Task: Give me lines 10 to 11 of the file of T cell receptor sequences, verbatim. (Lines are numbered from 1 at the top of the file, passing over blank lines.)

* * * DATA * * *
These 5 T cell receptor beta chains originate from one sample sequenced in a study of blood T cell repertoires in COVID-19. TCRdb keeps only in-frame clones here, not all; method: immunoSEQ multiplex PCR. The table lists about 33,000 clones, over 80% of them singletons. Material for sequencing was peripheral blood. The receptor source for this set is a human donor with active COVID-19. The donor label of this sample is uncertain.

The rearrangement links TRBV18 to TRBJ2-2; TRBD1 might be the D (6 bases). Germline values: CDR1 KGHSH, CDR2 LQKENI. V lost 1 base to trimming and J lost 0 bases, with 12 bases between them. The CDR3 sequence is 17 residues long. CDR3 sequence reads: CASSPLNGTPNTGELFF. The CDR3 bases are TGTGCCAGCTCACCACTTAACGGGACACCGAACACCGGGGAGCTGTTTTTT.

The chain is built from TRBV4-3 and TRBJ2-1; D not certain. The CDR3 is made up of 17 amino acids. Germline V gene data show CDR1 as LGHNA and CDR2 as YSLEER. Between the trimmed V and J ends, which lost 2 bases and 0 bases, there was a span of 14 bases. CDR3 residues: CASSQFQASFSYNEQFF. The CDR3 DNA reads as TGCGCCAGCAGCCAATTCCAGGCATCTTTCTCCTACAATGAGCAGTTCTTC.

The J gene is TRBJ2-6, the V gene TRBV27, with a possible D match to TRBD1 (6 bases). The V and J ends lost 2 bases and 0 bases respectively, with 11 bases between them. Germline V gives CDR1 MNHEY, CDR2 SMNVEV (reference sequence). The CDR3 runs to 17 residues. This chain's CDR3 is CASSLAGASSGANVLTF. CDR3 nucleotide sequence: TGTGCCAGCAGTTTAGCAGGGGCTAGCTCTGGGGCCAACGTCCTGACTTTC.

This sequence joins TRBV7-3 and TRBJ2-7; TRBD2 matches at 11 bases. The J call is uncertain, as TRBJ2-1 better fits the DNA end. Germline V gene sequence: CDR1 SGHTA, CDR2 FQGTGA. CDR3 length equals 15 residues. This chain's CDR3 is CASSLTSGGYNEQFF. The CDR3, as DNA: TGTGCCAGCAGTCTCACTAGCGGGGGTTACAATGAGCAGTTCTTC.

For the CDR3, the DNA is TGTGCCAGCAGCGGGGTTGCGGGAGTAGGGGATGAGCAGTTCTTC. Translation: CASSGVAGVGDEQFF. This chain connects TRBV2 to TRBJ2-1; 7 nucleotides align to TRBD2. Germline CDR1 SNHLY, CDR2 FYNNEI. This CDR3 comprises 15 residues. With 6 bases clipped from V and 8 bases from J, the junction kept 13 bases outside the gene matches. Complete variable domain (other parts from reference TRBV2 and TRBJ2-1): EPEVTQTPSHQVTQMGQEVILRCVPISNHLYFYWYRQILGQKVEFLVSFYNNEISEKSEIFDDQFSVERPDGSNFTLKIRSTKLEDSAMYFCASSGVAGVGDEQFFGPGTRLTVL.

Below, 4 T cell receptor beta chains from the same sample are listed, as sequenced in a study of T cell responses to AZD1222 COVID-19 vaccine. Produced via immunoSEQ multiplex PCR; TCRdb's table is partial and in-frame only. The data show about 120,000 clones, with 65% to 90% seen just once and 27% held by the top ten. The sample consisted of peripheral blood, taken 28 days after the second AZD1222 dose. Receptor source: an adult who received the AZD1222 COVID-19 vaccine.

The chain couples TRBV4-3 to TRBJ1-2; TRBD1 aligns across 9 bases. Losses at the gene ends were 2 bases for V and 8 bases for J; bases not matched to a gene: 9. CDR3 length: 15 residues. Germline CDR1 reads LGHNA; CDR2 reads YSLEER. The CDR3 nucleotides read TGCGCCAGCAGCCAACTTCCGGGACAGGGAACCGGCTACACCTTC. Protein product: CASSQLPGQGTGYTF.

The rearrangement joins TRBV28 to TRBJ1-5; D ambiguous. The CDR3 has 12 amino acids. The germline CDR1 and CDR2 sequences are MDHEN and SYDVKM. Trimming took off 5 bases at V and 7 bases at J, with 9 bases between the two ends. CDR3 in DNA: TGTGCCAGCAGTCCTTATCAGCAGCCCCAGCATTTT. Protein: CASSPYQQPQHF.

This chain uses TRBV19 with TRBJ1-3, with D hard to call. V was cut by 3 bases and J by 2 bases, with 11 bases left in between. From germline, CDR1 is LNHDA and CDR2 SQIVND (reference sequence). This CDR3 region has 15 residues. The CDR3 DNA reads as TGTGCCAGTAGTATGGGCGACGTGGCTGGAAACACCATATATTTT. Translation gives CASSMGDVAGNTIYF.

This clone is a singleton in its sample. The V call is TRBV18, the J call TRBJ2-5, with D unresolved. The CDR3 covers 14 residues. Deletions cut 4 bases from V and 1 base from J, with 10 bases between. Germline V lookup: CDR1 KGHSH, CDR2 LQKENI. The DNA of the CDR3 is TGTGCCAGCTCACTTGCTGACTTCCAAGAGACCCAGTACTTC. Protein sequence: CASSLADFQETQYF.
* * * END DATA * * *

This chain uses TRBV19 with TRBJ1-3, with D hard to call. V was cut by 3 bases and J by 2 bases, with 11 bases left in between. From germline, CDR1 is LNHDA and CDR2 SQIVND (reference sequence). This CDR3 region has 15 residues. The CDR3 DNA reads as TGTGCCAGTAGTATGGGCGACGTGGCTGGAAACACCATATATTTT. Translation gives CASSMGDVAGNTIYF.

This clone is a singleton in its sample. The V call is TRBV18, the J call TRBJ2-5, with D unresolved. The CDR3 covers 14 residues. Deletions cut 4 bases from V and 1 base from J, with 10 bases between. Germline V lookup: CDR1 KGHSH, CDR2 LQKENI. The DNA of the CDR3 is TGTGCCAGCTCACTTGCTGACTTCCAAGAGACCCAGTACTTC. Protein sequence: CASSLADFQETQYF.